The OS sells Macs, but recently, Apple has been making the majority of it's revenue from iPod+iTunes sales. It probably wouldn't affect them much to "allow" people to install OS X on third-party systems. This is especially true given the fact that most people that buy Macs in recent years do so more as a fashion statement than anything else.

That said, Apple has the right to create their OS in such a way that it is difficult to install on third-party hardware. However, I as the purchaser of the software have the right (see quote from Title 17 section 117 of the US Code below) to modify that software in order to run it on a computer.

"it is not an infringement for the owner of a copy of a computer program to make or authorize the making of another copy or adaptation of that computer program provided that such a new copy or adaptation is created as an essential step in the utilization of the computer program in conjunction with a machine"

Link: http://www4.law.cornell.edu/uscode/17/usc_sec_17_00000117----000-.h...

Reply Parent Score: 5

RE[4]: Cease and Desist
by bert64 on Tue 15th Apr 2008 10:33 in reply to "RE[3]: Cease and Desist"
bert64 Member since:
2007-04-23

Look at Sun...
They give away Solaris for free (open source no less), while selling hardware for running it. Anyone can sell hardware to run Solaris, and bundle Solaris with it.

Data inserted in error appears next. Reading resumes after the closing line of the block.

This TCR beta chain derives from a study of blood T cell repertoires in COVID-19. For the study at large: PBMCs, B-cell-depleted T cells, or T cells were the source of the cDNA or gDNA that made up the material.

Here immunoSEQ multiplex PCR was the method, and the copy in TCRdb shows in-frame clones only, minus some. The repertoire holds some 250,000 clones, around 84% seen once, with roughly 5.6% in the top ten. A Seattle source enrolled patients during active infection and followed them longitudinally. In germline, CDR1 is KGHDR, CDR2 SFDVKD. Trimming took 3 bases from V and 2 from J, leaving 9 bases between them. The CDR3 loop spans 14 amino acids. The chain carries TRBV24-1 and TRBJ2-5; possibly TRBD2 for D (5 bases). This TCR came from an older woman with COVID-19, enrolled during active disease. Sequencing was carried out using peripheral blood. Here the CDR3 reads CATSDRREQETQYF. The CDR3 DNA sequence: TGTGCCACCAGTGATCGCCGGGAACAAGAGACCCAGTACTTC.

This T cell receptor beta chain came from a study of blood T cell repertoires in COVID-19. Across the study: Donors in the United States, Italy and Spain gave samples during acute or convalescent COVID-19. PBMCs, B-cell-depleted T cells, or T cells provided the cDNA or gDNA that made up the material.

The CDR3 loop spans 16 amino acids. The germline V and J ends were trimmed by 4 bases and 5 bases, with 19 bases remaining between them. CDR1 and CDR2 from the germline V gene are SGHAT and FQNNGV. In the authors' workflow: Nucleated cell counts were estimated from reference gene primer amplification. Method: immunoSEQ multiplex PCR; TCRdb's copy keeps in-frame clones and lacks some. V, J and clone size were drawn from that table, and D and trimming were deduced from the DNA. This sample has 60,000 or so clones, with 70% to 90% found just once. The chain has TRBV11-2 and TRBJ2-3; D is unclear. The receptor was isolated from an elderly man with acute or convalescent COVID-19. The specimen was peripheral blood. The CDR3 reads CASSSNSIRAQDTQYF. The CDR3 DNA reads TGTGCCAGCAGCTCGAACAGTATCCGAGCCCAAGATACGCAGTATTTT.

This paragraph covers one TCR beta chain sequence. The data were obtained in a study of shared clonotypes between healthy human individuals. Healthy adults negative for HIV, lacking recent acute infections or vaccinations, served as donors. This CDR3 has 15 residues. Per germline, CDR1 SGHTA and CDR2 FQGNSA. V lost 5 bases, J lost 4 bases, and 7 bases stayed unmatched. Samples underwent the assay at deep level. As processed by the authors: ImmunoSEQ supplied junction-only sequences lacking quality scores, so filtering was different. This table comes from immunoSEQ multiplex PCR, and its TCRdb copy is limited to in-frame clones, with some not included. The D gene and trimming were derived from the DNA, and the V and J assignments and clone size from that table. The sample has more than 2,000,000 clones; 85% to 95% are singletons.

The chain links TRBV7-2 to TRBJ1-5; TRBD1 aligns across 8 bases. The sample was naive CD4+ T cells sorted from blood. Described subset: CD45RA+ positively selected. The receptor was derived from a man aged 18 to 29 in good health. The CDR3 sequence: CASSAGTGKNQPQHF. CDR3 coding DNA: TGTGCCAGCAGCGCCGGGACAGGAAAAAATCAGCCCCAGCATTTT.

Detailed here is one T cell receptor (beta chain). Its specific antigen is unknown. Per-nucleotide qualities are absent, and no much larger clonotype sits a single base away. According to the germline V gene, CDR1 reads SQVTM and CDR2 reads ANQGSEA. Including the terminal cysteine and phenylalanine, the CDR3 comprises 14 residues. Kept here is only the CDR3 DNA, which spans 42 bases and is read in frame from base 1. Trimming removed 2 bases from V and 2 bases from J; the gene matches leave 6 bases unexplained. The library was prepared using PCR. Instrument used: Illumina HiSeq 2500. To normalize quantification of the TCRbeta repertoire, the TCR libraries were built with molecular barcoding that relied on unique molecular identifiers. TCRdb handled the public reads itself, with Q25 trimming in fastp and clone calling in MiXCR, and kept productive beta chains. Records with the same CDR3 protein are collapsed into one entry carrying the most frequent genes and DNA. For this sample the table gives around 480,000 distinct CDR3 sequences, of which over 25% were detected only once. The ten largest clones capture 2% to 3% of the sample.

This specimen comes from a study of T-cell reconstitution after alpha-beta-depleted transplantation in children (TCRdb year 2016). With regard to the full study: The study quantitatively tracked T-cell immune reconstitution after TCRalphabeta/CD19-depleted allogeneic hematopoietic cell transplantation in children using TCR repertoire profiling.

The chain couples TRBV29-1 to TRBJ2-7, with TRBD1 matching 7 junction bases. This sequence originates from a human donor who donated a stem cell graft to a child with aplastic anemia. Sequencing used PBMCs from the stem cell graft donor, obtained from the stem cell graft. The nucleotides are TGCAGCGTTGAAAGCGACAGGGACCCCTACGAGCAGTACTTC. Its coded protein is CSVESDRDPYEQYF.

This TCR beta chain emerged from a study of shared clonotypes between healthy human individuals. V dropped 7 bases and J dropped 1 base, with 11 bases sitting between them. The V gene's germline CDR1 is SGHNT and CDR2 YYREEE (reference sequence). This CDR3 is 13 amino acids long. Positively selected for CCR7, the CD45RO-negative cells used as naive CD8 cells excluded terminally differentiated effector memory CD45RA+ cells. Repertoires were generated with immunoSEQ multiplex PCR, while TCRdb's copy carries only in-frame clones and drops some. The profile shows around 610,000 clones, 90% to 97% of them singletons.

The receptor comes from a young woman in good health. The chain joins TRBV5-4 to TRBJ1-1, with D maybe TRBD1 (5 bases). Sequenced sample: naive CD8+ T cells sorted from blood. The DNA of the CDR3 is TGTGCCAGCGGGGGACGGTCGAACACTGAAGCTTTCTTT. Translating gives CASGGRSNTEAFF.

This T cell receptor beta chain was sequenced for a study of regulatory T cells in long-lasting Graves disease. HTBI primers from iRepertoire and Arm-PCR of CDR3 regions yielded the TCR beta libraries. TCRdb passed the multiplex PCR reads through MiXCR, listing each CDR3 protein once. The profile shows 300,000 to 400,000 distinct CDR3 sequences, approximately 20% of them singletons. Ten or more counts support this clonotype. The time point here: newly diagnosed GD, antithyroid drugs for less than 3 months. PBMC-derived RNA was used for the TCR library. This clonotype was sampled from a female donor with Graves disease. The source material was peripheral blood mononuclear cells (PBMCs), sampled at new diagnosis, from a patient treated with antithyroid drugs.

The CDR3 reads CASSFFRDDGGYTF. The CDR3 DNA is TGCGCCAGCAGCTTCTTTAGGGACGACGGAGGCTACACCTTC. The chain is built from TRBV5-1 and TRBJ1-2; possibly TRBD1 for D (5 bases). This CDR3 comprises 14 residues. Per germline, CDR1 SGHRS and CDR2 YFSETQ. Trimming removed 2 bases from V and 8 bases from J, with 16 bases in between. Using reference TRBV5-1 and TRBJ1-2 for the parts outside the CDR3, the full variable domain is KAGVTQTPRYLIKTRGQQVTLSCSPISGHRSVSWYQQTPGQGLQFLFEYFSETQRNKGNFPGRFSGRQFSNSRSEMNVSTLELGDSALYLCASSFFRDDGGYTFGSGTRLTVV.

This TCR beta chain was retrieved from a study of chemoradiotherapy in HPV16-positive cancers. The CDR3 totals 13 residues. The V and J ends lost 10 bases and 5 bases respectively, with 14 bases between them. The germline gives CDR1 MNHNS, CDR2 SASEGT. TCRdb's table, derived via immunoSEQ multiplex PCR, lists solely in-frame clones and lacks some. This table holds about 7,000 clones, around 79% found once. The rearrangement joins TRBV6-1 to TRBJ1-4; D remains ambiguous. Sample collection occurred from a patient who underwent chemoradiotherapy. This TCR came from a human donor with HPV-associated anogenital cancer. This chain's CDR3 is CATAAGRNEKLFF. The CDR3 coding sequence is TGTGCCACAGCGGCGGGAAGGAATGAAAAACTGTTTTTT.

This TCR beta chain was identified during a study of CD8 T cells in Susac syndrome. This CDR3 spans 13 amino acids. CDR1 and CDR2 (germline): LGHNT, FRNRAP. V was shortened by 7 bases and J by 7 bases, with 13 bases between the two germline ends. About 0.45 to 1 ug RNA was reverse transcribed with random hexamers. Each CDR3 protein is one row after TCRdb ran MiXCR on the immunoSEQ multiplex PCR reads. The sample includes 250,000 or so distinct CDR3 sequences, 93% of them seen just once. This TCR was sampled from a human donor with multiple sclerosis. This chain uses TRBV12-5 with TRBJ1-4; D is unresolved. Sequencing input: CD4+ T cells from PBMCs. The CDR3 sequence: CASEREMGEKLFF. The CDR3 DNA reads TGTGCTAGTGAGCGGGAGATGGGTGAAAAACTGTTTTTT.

But sun provide a single point of call for both hardware and software, a single place that will support the entire stack which is guaranteed to work together.
Apple aren't much different, OSX is not guaranteed to run on non Apple hardware, just like Solaris is not guaranteed to run on non Sun hardware.

Reply Parent Score: 2

RE[3]: Cease and Desist
by alcibiades on Tue 15th Apr 2008 07:57 in reply to "RE[2]: Cease and Desist"
alcibiades Member since:
2005-10-12

There is every chance of them being legally in the clear, whether they put stickers on or not. They may get bought off or intimidated off, but legally its pretty cut and dried. No post sales restrictions on otherwise legal use are enforceable. They are anti competitive. If you make cooking knives, you cannot, by post sale restrictions on use, stop people using any chopping boards but your own branded ones. If the Eula says you can only use this software if you take off your shoes and bow to Cupertino first, you don't have to. Simple. They are right to say they're doing nothing illegal. Violating Eulas is not illegal. Neither is it actionable to break those provisions of a Eula which are unlawful.

If you argue its a license not a sale, you need to produce cases. There are none. Its a sale.

Going to be interesting, this one.

Reply Parent Score: 4

RE[3]: Cease and Desist
by aliquis on Tue 15th Apr 2008 17:30 in reply to "RE[2]: Cease and Desist"
aliquis Member since:
2005-07-23

Regarding that apple-sticker on the box:

I'm very sure Apple got a registered trademark and that they decide who are allowed to use it and call their machines Apple ones or not. So with sticker or not it's not an Apple machine, because they got no right whatsoever to call their product and Apple product.

Reply Parent Score: 2